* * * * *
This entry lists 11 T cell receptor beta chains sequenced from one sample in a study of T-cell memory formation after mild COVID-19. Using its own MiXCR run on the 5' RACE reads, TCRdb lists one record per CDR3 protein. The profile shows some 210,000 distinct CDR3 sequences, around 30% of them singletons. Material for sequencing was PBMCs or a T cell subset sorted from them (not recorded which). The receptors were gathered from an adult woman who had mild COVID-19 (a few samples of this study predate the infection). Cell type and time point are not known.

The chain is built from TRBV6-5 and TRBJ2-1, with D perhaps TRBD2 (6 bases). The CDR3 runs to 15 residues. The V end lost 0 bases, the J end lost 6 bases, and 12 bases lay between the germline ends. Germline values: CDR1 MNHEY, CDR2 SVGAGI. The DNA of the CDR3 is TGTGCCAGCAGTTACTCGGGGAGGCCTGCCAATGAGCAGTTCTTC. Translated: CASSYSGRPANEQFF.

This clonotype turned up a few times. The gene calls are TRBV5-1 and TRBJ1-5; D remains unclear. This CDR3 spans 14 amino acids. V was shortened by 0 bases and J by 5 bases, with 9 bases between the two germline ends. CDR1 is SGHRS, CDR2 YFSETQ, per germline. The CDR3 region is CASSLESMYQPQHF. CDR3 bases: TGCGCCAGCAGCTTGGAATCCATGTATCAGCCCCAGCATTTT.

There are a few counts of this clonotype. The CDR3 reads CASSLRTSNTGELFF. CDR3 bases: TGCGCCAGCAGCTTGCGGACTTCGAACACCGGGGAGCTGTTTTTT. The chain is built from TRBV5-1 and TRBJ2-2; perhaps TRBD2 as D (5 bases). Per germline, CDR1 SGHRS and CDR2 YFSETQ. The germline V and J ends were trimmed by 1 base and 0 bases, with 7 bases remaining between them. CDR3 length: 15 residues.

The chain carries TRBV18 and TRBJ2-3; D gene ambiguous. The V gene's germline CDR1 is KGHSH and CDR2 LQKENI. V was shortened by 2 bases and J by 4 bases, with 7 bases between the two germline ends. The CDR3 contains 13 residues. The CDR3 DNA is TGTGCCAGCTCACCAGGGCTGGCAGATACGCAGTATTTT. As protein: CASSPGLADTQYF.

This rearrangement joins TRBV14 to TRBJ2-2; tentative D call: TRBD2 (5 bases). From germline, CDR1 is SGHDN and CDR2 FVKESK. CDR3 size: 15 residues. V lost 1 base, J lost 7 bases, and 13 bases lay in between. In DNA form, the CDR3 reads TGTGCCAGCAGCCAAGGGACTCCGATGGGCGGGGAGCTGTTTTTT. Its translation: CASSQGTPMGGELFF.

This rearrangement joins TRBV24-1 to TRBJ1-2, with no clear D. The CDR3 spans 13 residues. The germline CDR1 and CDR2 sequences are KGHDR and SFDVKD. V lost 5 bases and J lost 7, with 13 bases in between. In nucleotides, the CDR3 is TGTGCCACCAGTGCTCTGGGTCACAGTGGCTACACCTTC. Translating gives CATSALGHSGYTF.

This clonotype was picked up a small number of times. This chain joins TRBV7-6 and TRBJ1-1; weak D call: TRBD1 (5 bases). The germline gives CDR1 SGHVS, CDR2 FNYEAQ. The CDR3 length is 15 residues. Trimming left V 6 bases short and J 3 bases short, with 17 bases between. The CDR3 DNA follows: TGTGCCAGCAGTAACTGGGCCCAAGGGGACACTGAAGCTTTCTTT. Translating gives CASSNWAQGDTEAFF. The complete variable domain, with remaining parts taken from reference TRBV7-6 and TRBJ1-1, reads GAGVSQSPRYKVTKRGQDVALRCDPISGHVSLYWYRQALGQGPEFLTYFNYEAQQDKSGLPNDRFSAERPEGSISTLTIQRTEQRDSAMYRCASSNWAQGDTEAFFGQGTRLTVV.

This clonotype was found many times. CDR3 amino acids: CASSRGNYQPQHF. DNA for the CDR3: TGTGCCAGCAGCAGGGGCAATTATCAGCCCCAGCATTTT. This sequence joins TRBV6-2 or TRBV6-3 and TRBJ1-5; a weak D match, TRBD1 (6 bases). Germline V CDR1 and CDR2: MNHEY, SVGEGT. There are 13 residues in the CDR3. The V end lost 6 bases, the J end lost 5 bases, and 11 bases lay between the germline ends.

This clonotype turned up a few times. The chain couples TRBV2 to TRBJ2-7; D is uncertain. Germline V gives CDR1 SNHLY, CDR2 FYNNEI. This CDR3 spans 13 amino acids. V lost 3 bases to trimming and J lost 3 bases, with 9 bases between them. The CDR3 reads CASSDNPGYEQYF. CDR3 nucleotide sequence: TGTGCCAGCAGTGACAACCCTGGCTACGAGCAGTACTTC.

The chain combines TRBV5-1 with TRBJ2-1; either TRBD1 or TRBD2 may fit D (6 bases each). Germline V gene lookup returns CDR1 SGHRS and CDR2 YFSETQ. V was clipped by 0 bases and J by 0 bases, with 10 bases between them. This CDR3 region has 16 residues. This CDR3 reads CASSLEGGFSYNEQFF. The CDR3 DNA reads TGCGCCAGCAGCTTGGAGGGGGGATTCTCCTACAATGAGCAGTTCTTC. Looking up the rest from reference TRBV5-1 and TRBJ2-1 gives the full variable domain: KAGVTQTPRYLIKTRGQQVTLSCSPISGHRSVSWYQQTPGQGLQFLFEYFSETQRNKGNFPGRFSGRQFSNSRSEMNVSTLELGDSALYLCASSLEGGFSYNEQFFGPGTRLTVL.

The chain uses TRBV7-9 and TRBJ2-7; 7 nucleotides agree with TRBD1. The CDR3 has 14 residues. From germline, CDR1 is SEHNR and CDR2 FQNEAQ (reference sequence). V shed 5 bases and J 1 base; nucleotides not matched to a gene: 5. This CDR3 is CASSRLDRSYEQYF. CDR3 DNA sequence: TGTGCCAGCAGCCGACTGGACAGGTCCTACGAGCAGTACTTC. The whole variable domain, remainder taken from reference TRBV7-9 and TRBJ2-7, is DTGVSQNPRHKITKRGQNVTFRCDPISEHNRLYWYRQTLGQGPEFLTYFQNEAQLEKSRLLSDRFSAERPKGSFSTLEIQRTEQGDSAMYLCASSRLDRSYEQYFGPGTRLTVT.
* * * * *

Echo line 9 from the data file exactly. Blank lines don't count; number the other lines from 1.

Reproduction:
This clonotype was found many times. CDR3 amino acids: CASSRGNYQPQHF. DNA for the CDR3: TGTGCCAGCAGCAGGGGCAATTATCAGCCCCAGCATTTT. This sequence joins TRBV6-2 or TRBV6-3 and TRBJ1-5; a weak D match, TRBD1 (6 bases). Germline V CDR1 and CDR2: MNHEY, SVGEGT. There are 13 residues in the CDR3. The V end lost 6 bases, the J end lost 5 bases, and 11 bases lay between the germline ends.